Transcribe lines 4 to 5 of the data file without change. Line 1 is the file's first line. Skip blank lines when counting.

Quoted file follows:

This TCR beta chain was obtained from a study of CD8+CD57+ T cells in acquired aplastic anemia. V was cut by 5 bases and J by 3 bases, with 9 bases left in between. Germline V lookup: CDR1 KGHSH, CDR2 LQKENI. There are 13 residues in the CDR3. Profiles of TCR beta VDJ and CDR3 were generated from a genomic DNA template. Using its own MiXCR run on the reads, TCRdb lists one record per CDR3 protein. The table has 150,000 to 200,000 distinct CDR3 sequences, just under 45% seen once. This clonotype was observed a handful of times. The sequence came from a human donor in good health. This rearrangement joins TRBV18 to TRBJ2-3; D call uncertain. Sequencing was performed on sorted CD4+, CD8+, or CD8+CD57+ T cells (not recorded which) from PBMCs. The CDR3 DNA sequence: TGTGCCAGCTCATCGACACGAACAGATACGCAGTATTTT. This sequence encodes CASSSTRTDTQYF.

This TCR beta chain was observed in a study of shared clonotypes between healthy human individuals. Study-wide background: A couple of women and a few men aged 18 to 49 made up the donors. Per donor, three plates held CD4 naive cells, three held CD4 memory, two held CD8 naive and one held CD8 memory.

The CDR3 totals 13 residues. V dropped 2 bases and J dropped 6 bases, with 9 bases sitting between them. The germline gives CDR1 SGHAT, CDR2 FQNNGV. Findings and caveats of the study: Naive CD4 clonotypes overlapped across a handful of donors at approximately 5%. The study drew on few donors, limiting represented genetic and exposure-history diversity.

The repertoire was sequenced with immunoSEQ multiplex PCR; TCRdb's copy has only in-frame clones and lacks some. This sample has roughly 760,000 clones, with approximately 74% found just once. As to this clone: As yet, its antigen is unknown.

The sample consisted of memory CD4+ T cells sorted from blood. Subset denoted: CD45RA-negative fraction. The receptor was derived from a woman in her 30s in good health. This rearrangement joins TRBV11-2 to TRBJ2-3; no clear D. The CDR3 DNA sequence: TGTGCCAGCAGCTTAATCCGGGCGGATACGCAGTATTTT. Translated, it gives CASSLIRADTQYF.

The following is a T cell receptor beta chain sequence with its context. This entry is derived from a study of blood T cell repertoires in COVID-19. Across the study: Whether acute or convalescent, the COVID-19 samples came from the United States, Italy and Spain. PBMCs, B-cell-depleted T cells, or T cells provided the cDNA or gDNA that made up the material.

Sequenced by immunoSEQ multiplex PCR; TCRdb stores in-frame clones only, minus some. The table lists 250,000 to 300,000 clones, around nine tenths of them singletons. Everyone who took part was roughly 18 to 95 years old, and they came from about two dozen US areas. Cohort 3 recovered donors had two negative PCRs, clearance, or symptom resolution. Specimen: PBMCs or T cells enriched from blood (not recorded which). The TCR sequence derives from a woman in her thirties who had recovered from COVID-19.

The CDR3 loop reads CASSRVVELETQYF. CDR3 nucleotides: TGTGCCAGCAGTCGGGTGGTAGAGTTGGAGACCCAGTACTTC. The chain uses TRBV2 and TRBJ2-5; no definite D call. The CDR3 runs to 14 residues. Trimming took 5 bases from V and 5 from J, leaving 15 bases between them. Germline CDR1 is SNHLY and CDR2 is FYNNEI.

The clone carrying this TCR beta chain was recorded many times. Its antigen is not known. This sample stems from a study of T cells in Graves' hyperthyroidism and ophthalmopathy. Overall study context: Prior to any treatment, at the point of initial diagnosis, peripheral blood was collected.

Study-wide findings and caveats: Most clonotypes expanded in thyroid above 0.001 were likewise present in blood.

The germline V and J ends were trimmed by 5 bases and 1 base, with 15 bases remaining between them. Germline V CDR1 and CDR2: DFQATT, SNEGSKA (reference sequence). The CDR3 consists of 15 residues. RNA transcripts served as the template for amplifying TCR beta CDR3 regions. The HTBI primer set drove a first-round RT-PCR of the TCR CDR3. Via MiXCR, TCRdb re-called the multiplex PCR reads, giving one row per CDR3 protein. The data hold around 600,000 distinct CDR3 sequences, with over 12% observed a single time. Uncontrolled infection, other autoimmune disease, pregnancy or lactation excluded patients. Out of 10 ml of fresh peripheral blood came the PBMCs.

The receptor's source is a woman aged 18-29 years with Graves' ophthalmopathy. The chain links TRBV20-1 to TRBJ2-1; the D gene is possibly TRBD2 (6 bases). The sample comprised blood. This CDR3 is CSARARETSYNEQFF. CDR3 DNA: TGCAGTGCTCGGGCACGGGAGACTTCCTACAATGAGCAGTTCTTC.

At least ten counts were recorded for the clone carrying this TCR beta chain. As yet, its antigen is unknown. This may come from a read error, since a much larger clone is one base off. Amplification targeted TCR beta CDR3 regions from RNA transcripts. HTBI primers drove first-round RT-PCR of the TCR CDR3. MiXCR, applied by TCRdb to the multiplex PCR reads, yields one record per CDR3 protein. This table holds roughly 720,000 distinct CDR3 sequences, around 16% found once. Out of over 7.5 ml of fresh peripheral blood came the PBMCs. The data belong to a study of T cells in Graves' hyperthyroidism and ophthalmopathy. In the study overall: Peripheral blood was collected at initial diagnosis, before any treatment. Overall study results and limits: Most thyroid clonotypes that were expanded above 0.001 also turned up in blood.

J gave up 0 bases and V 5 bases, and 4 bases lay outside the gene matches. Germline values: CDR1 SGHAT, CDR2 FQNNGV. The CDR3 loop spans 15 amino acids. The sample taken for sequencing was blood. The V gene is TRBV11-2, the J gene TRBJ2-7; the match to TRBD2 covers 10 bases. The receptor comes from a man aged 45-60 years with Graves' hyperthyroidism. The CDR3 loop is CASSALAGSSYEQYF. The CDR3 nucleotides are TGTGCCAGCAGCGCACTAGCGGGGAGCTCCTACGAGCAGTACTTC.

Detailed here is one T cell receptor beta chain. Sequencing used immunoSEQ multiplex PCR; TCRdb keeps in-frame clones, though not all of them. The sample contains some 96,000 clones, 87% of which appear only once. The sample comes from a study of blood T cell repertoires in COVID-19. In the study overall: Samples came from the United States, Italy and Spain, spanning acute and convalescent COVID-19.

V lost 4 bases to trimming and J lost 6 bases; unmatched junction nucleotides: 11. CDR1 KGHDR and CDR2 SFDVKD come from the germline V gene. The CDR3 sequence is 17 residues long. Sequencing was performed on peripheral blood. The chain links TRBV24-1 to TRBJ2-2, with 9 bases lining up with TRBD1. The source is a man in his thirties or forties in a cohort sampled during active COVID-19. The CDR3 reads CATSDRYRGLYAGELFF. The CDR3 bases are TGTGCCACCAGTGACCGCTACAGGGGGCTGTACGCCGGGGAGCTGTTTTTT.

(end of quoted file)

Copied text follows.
The repertoire was sequenced with immunoSEQ multiplex PCR; TCRdb's copy has only in-frame clones and lacks some. This sample has roughly 760,000 clones, with approximately 74% found just once. As to this clone: As yet, its antigen is unknown.

The sample consisted of memory CD4+ T cells sorted from blood. Subset denoted: CD45RA-negative fraction. The receptor was derived from a woman in her 30s in good health. This rearrangement joins TRBV11-2 to TRBJ2-3; no clear D. The CDR3 DNA sequence: TGTGCCAGCAGCTTAATCCGGGCGGATACGCAGTATTTT. Translated, it gives CASSLIRADTQYF.